I would support bring this agenda to the table to have the public and various county and state departments provide input.

3. There is a desire to grow the economy through new development yet also a need to protect our limited environmental resources. How would you balance these competing interests?

The desire to grow the economy at the expense of the environment is not a sustainable model and has gone on long enough. We are already losing some of the physical features that make Hawaii so special, such as our reefs, beaches, and green space, and risking damage to the dynamic, living systems that are our islands and seas.

With high levels of unoccupied retail for the year end of 2017 in Central Maui(21.69 percent), West Maui(11.35 percent), and South Maui(10.9 percent) new commercial projects should be built only if shown to be extremely valuable for the community as a whole. Our drinking water supplies are finite and our aquifers should not be stressed to the limit for any reason, especially for commercial projects that are not needed. Large new residential projects near the shores of our islands should be avoided and denied approval. The impacts are significant, and include damage to reefs through runoff, blocking beach access for recreation and cultural practices, and traffic increase. Private developments should not be allowed to divert the majority of water for their own purposes as in West Maui, and streams should be restored to sufficient capacity.

4. What would you do, if anything, to strengthen police accountability?

In general, I am satisfied with police accountability for Maui County. When information has been made public concerning officers under investigation for any reason, it appears as though due process is being followed and departmental actions and consequences are appropriate. In my experience, as a whole, the MPD serves the interest of Maui County adequately and with integrity. Across the United States a questionable use of lethal force has been in the spotlight lately with some high profile cases. I believe it would benefit law enforcement of all areas to address the nature of these cases and to continue training and education with the intent to reduce the use of lethal force by law enforcement.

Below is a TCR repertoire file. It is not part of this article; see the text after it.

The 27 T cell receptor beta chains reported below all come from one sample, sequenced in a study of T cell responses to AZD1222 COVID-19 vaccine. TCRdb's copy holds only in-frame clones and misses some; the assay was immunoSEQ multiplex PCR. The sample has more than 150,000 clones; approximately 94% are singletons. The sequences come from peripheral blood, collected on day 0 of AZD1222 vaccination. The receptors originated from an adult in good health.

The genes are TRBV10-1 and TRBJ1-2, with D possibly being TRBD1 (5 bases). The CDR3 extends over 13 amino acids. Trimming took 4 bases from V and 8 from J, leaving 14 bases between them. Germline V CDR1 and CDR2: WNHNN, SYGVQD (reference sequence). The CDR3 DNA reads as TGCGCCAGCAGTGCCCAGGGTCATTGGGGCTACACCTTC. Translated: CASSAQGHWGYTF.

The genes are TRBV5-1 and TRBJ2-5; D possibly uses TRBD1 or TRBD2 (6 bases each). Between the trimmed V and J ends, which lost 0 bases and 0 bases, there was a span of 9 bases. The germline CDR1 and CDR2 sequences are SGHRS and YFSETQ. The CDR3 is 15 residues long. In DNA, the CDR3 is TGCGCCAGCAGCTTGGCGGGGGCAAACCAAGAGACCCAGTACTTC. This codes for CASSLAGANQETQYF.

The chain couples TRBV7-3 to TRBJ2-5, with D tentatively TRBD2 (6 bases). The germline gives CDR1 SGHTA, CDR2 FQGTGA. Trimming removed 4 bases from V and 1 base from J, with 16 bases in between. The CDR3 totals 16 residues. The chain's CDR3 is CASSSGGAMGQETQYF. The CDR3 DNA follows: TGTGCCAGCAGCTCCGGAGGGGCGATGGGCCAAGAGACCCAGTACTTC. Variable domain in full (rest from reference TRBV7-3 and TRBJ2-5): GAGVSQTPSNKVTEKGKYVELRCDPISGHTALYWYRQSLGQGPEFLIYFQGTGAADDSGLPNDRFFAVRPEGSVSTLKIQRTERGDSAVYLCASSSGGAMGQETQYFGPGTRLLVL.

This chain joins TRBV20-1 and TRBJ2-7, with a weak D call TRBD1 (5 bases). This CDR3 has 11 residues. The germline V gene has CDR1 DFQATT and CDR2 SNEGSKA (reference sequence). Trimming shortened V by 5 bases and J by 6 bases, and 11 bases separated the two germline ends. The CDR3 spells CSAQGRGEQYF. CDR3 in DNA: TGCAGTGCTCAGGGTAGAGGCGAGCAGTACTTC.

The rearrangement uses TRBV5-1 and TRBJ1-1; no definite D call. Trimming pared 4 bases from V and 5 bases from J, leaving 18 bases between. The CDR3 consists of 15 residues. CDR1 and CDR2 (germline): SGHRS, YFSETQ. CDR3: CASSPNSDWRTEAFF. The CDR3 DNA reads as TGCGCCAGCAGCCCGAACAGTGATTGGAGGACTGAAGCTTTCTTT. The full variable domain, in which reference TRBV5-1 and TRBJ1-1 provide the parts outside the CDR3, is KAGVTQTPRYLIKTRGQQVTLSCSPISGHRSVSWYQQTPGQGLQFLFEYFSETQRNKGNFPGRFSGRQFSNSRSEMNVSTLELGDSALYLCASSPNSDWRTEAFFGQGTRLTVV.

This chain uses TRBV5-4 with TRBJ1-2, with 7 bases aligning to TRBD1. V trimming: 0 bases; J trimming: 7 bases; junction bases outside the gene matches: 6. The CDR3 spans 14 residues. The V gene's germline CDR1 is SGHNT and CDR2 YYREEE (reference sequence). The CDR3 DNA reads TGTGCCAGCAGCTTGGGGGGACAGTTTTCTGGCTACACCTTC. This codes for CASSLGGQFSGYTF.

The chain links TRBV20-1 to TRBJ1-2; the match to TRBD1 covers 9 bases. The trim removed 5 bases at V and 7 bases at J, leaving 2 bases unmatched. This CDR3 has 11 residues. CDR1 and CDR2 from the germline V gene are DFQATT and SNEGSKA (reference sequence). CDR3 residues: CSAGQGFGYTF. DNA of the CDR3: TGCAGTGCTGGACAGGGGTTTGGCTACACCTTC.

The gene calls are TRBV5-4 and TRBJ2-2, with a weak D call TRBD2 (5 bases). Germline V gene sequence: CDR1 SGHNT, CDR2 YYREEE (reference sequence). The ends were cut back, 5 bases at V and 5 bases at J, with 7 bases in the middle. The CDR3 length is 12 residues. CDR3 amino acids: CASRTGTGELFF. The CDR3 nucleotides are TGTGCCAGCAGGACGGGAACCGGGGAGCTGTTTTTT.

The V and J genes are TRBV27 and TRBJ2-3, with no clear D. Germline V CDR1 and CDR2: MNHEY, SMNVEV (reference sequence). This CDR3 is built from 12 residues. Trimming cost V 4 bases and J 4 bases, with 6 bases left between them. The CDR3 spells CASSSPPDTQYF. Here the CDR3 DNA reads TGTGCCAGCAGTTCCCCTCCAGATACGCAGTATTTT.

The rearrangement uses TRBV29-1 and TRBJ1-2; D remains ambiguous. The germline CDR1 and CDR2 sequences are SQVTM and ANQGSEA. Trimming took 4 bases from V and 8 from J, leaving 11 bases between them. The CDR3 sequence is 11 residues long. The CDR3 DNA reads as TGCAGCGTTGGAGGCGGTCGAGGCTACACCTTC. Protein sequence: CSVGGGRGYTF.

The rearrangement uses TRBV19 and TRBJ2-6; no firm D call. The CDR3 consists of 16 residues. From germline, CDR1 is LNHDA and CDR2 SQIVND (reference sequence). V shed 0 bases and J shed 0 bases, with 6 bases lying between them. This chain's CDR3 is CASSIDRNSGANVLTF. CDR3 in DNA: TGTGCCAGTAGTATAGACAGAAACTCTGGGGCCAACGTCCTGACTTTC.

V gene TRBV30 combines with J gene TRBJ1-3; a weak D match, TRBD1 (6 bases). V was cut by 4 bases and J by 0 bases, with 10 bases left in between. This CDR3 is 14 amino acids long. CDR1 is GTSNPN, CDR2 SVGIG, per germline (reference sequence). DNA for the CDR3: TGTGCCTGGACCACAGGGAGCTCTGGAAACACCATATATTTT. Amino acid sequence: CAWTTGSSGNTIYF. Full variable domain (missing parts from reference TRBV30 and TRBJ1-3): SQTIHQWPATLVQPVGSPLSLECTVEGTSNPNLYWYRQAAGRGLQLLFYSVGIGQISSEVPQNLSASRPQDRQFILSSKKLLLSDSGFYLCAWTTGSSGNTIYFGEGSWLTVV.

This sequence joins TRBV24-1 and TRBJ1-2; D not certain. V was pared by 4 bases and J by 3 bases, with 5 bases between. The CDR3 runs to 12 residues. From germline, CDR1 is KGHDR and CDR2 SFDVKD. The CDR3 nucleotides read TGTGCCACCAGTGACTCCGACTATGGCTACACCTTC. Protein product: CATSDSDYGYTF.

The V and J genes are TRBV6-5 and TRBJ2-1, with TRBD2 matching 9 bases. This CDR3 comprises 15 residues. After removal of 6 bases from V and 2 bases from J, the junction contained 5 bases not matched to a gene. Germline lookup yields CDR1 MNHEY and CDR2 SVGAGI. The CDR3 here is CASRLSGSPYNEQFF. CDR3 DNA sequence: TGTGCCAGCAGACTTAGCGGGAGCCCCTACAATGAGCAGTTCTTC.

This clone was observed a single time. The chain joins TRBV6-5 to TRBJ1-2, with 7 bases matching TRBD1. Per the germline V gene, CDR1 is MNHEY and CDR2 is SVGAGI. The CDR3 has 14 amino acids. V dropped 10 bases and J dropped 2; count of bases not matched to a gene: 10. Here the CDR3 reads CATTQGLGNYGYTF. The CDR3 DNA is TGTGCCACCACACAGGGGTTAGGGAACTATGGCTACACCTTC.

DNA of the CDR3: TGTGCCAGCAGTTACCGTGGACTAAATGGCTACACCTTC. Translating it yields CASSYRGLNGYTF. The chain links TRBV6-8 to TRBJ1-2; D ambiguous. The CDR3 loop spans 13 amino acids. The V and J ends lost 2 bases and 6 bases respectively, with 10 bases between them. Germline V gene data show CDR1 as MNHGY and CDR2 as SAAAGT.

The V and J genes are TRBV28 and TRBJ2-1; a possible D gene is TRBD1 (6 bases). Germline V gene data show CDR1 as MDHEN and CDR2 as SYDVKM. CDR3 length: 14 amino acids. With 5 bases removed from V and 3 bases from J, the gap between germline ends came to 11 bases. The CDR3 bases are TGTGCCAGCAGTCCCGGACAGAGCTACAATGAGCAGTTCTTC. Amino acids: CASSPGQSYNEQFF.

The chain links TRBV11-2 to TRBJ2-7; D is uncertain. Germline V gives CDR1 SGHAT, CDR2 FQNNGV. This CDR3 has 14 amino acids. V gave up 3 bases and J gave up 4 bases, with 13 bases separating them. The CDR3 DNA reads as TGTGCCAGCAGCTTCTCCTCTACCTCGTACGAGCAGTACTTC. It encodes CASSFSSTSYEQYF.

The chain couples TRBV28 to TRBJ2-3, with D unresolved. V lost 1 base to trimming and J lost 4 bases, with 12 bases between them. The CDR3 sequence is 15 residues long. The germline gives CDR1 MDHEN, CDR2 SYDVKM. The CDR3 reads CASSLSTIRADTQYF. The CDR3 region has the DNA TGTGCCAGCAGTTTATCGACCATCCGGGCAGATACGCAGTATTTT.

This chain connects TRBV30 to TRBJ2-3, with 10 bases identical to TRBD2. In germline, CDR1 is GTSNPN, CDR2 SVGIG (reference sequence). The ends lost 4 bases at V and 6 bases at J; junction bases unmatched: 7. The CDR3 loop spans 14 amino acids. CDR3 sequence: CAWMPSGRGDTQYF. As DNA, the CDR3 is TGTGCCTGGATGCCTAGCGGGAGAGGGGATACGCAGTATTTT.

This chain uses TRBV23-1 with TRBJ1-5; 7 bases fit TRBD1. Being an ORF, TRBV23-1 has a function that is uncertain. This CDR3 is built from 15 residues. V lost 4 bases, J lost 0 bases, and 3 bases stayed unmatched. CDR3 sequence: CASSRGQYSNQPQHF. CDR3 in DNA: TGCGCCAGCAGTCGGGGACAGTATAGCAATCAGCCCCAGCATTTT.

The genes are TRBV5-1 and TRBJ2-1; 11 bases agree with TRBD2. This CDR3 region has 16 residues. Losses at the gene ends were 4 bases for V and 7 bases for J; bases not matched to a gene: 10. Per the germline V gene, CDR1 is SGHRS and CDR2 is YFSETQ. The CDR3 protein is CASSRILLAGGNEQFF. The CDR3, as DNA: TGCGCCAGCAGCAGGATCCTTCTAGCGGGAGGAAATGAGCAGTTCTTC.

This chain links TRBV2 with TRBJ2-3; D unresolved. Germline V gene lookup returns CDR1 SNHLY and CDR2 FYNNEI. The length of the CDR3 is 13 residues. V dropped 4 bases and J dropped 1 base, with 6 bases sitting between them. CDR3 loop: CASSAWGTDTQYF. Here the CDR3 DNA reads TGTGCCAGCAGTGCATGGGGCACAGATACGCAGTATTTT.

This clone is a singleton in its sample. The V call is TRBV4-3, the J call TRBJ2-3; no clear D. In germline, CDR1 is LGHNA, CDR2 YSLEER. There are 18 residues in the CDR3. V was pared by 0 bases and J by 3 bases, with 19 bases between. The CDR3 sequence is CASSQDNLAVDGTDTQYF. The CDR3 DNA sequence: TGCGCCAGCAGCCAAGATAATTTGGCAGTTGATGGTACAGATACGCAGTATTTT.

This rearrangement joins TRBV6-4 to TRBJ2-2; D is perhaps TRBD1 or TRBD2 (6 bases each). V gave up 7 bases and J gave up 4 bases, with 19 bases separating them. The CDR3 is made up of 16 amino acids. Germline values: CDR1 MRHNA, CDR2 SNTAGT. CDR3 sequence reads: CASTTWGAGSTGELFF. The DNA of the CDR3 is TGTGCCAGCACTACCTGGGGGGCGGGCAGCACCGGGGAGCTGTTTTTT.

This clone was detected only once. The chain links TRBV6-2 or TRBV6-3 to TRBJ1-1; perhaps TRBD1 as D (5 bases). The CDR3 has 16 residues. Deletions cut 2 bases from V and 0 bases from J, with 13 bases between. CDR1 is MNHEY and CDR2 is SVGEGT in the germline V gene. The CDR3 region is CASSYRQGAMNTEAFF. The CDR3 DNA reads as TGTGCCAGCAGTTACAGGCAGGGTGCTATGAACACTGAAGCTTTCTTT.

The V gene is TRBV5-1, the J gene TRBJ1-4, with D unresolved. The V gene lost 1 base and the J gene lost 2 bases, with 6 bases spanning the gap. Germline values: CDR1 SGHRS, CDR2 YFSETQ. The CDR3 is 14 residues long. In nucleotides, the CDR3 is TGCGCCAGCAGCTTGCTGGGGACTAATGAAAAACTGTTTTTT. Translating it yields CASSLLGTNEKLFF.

5. What specific steps would you take to strengthen Hawaii’s lax lobbying, ethics and financial disclosure laws?

I do support strengthening these laws and I would submit testimony in support of legislation that addresses these measures.

6. Would you support eliminating Hawaii’s high fees for access to public records when the request is in the public interest?


7. Voters complain their elected officials don’t listen to them. What would you do to improve communication?

I am in support of public hearings for any topic that the community wants to provide input on and I would be one of the three (minimum) members to request these hearings. It is our job to give opportunities for public testimony and to consider it in all decision making. I would attend community association meetings in my district and in neighboring districts and I would have and open door policy for constituents. I would respond to all emails promptly and have my team research topics brought to our attention.